Posts for category: Dental Procedures

By Joel E. Johnson, DMD, PA
December 14, 2019
Category: Dental Procedures
Tags: fillings  

Dental amalgam—also known as “silver fillings”—has been used for nearly a hundred years to treat cavities. There are several reasons why this mixture of metals has been the go-to material among dentists: Malleable when first applied, dental amalgam sets up into a durable dental filling that can take years of biting forces. What’s more, it’s stable and compatible with living tissue.

But there’s been growing concern in recent years about the safety of dental amalgam, with even some wondering if they should have existing fillings replaced. The reason: liquid mercury.

Mercury makes up a good portion of dental amalgam’s base mixture, to which other metals like silver, tin or copper are added to it in powder form. This forms a putty that can be easily worked into a prepared cavity. And despite the heightened awareness of the metal’s toxicity to humans, it’s still used in dental amalgam.

The reason why is that there are various forms of mercury and not all are toxic. The form making headlines is known as methylmercury, a compound created when mercury from the environment fuses with organic molecules. The compound builds up in the living tissues of animals, particularly large ocean fish, which have accumulated high concentrations passed up through their food chain.

That’s not what’s used in dental amalgam. Dentists instead use a non-toxic, elemental form of mercury that when set up becomes locked within the amalgam and cannot leach out. Based on various studies, treating cavities with it poses no health risks to humans.

This also means there’s no medical reason for having an existing silver fillings removed. Doing so, though, could cause more harm than good because it could further weaken the remaining tooth structure.

The most viable reason for not getting a dental amalgam filling is cosmetic: The metallic appearance of amalgam could detract from your smile. There are newer, more life-like filling options available. Your dentist, though, may still recommend dental amalgam for its strength and compatibility, especially for back teeth. It’s entirely safe to accept this recommendation.

If you would like more information on updating your dental work, please contact us or schedule an appointment for a consultation.

By Joel E. Johnson, DMD, PA
December 04, 2019
Category: Dental Procedures
Tags: Veneers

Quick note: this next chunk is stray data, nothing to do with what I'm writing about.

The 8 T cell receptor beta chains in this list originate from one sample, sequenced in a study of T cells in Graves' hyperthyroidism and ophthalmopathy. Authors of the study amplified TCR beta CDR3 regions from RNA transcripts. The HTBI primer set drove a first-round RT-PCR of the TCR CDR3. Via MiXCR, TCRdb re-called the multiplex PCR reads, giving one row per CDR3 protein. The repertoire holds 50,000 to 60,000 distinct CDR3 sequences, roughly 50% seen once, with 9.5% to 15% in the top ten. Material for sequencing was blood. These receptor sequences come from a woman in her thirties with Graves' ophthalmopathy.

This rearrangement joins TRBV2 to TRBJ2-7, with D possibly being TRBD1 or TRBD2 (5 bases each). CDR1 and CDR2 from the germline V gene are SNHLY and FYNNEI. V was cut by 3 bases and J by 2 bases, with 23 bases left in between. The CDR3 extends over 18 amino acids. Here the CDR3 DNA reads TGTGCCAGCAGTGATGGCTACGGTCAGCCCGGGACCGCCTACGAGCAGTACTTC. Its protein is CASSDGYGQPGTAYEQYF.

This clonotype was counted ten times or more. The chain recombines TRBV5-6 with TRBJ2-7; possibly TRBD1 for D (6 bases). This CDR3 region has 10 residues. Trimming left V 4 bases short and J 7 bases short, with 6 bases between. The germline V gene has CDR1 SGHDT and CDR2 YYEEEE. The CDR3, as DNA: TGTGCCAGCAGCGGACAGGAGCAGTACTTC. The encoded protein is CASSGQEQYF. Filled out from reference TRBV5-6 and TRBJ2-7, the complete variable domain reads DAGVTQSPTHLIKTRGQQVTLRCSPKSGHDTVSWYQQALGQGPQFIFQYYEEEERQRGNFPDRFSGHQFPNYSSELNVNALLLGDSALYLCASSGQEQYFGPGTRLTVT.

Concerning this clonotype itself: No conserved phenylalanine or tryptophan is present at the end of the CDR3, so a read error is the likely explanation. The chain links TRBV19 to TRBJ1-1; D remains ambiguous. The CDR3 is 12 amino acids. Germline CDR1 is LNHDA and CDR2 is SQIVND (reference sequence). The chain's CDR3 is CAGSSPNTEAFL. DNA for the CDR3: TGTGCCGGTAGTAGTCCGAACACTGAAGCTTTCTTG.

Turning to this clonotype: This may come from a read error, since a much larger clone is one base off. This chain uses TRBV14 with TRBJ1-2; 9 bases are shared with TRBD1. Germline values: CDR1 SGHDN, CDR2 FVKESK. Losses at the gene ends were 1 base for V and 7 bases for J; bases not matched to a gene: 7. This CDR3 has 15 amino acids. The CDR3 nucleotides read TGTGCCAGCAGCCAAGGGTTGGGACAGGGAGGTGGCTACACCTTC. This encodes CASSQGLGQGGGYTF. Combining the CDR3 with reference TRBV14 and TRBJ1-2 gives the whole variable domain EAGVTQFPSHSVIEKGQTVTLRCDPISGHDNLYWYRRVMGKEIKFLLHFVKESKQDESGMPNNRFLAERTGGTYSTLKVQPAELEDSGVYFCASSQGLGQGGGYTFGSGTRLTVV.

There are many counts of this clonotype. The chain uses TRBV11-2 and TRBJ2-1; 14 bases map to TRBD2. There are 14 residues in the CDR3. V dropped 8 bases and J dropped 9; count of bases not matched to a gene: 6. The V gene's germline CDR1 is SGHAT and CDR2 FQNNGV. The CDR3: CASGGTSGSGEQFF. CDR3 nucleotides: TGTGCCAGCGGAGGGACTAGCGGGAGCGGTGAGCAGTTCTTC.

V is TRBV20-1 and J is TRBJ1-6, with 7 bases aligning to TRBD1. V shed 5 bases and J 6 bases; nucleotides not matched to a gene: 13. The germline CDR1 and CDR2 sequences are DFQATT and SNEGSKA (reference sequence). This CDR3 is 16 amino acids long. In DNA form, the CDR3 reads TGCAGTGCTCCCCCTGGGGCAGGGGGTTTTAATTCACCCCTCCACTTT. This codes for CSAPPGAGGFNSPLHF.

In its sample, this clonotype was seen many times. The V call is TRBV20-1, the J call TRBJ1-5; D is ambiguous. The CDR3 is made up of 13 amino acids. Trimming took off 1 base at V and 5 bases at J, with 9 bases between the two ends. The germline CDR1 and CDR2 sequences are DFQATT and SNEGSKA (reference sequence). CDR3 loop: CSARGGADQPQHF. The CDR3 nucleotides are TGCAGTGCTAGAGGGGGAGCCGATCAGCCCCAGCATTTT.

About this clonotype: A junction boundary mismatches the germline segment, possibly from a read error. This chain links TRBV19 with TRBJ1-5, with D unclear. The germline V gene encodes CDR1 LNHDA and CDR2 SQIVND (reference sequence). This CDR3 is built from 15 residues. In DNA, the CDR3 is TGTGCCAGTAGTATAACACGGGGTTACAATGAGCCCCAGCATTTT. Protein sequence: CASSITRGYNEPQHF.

Veneers are able to transform the appearance of teeth with various imperfections, including cracks, chipped areas, and discolorations in Veneerorder to give you a flawless smile. Here at our dental practice in Columbia, SC, Dr. Joel Johnson can help you decide if veneers are the right cosmetic dentistry option for you—read on to learn more!


What are Veneers?

Veneers are extremely thin laminate covers that are placed over the front of teeth to conceal imperfections. Commonly made from porcelain and crafted to look like thin shells, veneers readily blend into your smile for a naturally beautiful look.


Benefits of Veneers

Veneers can be used to improve the appearance of teeth with a variety of imperfections, including:

  • Stains or discolorations
  • Chipped or cracked areas
  • Crooked or oddly-shaped
  • Rough or uneven surfaces
  • Small gaps between teeth

Veneers perform this action with a natural look, as well Here at our Columbia dental office, the veneers we use are made from porcelain, a material that looks strikingly similar to tooth enamel. Additionally, the size, shape, and color of each veneer are customized for its respective tooth. Customizing the size, shape, and color allows for the best fit and the most natural look possible.

An additional benefit of veneers is that they are permanent. A dental adhesive is used to affix each veneer to the front surface of its corresponding tooth. Cementing the veneers to the teeth means you will not have to worry about the veneers staying in place when eating, drinking, or speaking. Furthermore, they are easy to care for. In fact, you can brush and floss your teeth in the same exact manner as before!